I did not feel like a total idiot. But there I was, halfway up a mountain in a Kodiak Bear Preserve, bloody and exhausted, clutching what little remained in the one small water bottle I brought on the trail-less hike.
Six of us had started out together, but after an hour of hiking, the tangled masses of brushwood and the incessant bee stings became too much for three to handle. They left claiming pain and possible allergies. Wimps.
Boredom brought us here, into this rugged and relentless mountainside. The cannery had no fish which meant no work. We were stuck in a town that wasn’t even a town. There was no main street. There wasn’t even a road leading to somewhere else. Coming and going was by plane, by boat, or by foot. We had feet.
I was sitting on the rickety steps leading to my dorm, reading a letter from home that morning when someone asked if I wanted to go for a hike. “Sure”, I said. I put the letter in my bag and left. One person pointed to the mountaintop, as if asking a question, and we all shrugged an indifferent agreement and headed up. It was all very nonchalant.
But getting to the top took hours and by then our entire bodies were a mess of bleeding welts. Our arms, our legs, and even our faces were shredded like we had been swimming through barbed wire. We cheered for ourselves for making it, but the victory was not wholehearted. We each knew the peak was only a half-way point. I wondered what those wimps were doing back at the Cannery. I was envious of all of them. This hike was a disaster.
I grew up in a city. My family never camped. ‘Wilderness’ in my neighborhood was what we called the 10×5 foot patch of dirt behind our garage. We played there and felt untamed and free. But I vividly remember sweeping the dirt. Somehow, it was part of the game of wilderness for me; sweeping. I had no business in this Alaskan forest.
Each new type of land had been a milestone to cross- getting through the bushes that were well over our heads, reaching the shrubs that hit our knees, and then arriving on the grassy top of the mountain. We looked to the next obstacle to pass as we sat on that peak. There were two options: attempt to go back down approximately the same way we came up with the barbed wire, the bees, and the immense piles of fresh grizzly scat or go down the other side of the mountain toward the ocean. The latter headed even further away from the Cannery, but appeared to have less brush to wrestle through. We stared down from the peak at the sheer, rock-covered cliff that we would have to descend.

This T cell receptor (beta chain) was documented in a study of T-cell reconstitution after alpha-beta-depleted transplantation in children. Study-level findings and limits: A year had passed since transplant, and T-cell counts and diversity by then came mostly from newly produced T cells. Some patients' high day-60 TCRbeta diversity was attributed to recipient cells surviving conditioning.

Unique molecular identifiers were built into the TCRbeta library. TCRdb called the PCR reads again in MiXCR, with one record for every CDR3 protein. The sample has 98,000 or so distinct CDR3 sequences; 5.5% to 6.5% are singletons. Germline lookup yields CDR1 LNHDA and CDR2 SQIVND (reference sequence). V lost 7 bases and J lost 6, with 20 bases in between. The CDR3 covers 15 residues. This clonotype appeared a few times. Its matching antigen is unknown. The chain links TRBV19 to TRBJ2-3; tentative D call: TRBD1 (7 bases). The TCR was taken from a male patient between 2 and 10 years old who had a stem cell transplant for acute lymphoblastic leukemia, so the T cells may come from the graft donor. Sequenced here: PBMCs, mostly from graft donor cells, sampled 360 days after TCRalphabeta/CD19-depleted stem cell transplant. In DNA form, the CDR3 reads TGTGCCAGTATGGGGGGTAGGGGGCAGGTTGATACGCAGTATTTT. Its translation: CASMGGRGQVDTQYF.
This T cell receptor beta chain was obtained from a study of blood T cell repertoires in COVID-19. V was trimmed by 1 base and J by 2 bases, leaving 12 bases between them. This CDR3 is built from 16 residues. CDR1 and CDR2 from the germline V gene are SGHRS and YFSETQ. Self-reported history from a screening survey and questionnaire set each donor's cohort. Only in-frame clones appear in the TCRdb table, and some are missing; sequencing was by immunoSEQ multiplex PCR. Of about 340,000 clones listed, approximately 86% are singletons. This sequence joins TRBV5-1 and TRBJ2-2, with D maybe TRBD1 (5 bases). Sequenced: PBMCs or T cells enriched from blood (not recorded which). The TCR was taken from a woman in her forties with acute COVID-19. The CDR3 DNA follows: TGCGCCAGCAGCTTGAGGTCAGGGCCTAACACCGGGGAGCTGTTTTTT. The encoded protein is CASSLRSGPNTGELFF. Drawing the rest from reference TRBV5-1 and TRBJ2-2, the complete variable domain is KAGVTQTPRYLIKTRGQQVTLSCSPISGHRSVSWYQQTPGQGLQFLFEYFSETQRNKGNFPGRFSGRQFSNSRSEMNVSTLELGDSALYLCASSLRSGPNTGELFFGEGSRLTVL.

One by one, we slid down the gravely rocks until the first row of trees got in the way of our tumbling. From here, we couldn’t see the small beach that we would eventually get to, but we knew it was waiting for our beat-up bodies. Once there, we would walk all the way around the mountain along the shore to get to our starting point; our boring and now very appealing home.
The patch of brush on the way down was equally as treacherous and sharp as the way up, but this time we didn’t make a sound as the edges ripped through our skin; we didn’t even try to stop the bleeding. We just kept pushing our way downward focused on that beach. But when we finally barreled through the last wall of razorblades, our precious little beach had disappeared. Tides had stolen it. Instead of the idyllic walk along the beach, we faced a new challenge: rock climbing.
I had just scrambled over the eighth shaky rock wall and I was perched on top of it looking down at the base of the ninth. The ocean was crashing into the sides of it, frightening me. It was a climb or drown scenario. And I just stopped. I felt like there was nothing left under my skin; my muscles were gone, my blood was dried up, nothing hurt anymore. The appropriate reaction would be to cry or scream, but I didn’t even have the energy for emotion. I just stared down at the rocks; empty.
We weren’t even really friends, the three of us. We worked different shifts, maybe said hello to one another, but weren’t close. I’m paralyzed on top of a rock cliff, they are ahead of me scaling the next pile, skirting around the narrow edges, about to fade out of view. And I don’t care. They call my name and I don’t respond. They call again, encouraging me to keep moving. The encouragement became begging, and then became screaming, “Stand up and Go, Tina!”
Alaskan summer nights are bright. It was 10pm. We had started our hike in the morning. There was four hours before a true darkness set in. The boys understood this. Maybe they didn’t sweep a ‘wilderness’ in their backyard growing up. They came back to me, still screaming, then begging, and then encouraging. And with one ahead of me and one behind me, they herded me like a sick animal through the last hours of the climb.
When the rocks ended we were in a meadow of wildflowers. It may have been the garbage dump or the plane runway, but I remember it as a meadow. The sun was just fading when we arrived back at the barracks of the cannery. I was still clutching my now-empty water bottle and had my arms around the shoulders of my two best friends.